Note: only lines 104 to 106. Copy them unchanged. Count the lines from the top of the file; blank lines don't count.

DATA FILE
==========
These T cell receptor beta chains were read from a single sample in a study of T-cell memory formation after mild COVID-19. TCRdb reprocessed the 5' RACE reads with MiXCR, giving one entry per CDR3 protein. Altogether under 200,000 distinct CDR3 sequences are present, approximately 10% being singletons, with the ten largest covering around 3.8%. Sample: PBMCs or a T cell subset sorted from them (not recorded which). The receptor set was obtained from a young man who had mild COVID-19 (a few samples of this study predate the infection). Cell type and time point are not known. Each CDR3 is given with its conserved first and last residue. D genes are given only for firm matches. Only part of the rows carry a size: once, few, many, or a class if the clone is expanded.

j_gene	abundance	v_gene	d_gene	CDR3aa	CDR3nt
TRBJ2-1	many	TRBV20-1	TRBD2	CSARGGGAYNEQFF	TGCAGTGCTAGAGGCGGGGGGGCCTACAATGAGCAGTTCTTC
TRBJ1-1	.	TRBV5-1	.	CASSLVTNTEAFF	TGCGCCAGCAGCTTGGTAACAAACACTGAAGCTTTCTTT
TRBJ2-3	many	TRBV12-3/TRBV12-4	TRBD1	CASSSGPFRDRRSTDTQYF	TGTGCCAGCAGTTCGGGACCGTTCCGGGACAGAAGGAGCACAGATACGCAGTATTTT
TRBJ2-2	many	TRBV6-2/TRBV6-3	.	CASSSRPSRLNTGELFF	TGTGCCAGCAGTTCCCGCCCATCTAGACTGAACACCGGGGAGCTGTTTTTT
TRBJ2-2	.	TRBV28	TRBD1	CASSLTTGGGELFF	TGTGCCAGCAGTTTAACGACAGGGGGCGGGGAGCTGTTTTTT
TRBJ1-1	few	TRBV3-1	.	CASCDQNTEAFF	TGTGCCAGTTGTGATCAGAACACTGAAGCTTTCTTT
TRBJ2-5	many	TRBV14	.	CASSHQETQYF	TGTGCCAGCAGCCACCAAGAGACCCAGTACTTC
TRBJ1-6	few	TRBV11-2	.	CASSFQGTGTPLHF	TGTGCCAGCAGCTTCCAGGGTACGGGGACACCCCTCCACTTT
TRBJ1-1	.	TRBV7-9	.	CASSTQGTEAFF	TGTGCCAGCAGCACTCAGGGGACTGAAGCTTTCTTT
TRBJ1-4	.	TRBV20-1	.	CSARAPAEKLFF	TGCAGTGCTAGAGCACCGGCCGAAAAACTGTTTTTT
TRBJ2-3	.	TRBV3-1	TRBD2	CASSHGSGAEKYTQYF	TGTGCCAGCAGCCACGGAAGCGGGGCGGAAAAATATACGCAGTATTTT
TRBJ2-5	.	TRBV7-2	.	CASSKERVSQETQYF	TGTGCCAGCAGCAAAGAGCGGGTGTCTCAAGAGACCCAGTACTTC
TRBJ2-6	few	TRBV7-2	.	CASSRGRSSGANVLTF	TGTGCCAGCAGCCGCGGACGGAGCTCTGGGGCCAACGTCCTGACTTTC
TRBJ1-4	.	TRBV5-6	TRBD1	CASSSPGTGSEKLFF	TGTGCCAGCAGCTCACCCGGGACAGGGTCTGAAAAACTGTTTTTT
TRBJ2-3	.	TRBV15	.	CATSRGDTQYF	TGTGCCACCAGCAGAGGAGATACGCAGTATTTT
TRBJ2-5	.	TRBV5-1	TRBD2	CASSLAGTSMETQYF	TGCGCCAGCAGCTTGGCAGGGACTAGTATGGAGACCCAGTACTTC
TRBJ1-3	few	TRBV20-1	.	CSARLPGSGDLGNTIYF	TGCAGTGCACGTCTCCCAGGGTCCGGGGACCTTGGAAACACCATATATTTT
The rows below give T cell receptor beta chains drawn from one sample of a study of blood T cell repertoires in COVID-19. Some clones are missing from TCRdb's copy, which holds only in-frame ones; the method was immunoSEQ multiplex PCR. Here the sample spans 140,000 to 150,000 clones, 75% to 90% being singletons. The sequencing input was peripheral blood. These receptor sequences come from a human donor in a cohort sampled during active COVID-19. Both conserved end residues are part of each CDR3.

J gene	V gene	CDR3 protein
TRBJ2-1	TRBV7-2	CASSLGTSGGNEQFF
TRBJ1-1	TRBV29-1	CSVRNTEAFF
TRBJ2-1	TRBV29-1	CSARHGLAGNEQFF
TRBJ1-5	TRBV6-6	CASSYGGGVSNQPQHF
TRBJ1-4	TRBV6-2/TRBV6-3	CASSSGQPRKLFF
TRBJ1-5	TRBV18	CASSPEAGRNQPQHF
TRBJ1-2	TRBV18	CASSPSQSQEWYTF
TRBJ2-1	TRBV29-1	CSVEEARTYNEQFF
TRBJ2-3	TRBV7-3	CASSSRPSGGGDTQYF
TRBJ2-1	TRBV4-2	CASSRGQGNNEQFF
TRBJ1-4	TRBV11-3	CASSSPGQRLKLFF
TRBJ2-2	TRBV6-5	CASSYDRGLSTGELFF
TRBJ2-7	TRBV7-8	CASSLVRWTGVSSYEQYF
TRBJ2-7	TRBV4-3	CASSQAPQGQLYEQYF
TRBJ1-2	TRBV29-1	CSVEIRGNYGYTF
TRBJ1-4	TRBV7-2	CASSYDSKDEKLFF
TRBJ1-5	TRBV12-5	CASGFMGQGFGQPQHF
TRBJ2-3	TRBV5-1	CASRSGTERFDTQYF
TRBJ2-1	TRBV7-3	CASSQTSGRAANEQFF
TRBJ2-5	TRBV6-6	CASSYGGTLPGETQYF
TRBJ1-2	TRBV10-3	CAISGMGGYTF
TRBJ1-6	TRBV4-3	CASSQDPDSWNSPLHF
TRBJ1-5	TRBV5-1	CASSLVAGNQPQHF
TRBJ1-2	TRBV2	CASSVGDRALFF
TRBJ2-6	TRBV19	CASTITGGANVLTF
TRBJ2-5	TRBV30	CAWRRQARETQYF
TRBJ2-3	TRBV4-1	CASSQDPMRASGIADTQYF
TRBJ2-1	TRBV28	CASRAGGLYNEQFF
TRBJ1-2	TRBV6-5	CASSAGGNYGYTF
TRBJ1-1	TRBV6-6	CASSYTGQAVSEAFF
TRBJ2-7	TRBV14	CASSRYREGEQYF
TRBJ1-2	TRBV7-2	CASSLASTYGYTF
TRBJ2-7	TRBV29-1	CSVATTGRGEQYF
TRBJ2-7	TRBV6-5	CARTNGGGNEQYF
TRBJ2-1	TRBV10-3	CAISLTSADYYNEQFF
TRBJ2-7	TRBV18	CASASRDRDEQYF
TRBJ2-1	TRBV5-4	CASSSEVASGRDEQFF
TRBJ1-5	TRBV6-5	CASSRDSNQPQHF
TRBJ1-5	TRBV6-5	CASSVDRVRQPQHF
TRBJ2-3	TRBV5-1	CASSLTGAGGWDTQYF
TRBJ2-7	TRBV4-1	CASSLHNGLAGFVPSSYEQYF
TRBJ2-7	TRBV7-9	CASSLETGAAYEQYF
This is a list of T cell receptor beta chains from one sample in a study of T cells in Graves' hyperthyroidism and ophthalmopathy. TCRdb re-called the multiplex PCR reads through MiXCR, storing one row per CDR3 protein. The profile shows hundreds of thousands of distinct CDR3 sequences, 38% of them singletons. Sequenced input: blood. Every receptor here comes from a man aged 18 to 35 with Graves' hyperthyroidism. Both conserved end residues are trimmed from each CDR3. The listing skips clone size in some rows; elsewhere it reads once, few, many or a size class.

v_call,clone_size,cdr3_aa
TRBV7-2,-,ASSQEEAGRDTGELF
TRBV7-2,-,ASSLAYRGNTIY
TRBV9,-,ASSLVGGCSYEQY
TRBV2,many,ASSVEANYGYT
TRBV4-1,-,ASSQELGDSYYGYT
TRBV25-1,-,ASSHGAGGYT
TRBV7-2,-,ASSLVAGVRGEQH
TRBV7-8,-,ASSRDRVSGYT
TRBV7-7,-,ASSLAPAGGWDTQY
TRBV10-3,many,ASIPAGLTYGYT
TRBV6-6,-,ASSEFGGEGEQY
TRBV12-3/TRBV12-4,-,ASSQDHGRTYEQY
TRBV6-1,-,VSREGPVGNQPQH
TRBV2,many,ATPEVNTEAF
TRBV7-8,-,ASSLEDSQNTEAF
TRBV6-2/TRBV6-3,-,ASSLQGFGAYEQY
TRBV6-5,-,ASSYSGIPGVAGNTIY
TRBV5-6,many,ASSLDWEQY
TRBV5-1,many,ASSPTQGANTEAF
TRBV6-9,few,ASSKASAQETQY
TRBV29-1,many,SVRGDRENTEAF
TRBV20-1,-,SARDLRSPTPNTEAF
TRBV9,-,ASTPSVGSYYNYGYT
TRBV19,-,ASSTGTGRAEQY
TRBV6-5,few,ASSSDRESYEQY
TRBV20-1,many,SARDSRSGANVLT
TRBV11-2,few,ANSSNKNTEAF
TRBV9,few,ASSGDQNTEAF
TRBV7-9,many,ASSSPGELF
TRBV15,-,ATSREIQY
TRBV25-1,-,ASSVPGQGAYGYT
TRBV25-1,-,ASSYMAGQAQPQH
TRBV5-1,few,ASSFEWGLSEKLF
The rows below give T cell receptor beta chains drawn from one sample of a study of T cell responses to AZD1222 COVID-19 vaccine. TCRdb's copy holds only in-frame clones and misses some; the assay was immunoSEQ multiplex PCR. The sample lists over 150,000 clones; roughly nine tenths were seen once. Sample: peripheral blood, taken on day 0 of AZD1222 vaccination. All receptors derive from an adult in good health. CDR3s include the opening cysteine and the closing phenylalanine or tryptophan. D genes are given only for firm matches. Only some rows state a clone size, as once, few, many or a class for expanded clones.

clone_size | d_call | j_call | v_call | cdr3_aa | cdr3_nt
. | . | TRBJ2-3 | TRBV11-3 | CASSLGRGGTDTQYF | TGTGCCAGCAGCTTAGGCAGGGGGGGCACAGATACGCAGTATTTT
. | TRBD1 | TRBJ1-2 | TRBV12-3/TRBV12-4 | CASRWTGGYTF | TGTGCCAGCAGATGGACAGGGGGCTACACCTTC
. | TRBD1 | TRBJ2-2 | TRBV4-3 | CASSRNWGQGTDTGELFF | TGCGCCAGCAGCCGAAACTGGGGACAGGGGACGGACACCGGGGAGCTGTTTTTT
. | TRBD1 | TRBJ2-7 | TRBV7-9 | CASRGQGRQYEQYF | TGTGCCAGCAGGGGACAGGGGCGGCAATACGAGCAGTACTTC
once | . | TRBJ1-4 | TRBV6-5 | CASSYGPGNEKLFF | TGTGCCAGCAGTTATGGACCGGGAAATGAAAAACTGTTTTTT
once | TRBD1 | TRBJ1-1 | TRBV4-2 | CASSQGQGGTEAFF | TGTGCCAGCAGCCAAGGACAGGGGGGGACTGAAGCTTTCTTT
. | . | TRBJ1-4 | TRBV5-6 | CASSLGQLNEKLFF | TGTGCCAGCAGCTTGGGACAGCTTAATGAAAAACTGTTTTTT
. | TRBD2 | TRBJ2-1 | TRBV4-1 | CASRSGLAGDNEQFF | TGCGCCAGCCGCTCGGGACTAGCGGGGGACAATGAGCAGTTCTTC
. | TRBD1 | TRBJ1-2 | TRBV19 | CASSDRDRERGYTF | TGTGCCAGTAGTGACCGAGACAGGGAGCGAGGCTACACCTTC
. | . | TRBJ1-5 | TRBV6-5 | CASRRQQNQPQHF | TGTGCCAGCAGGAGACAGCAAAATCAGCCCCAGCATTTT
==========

. | TRBD1 | TRBJ2-7 | TRBV7-9 | CASRGQGRQYEQYF | TGTGCCAGCAGGGGACAGGGGCGGCAATACGAGCAGTACTTC
once | . | TRBJ1-4 | TRBV6-5 | CASSYGPGNEKLFF | TGTGCCAGCAGTTATGGACCGGGAAATGAAAAACTGTTTTTT
once | TRBD1 | TRBJ1-1 | TRBV4-2 | CASSQGQGGTEAFF | TGTGCCAGCAGCCAAGGACAGGGGGGGACTGAAGCTTTCTTT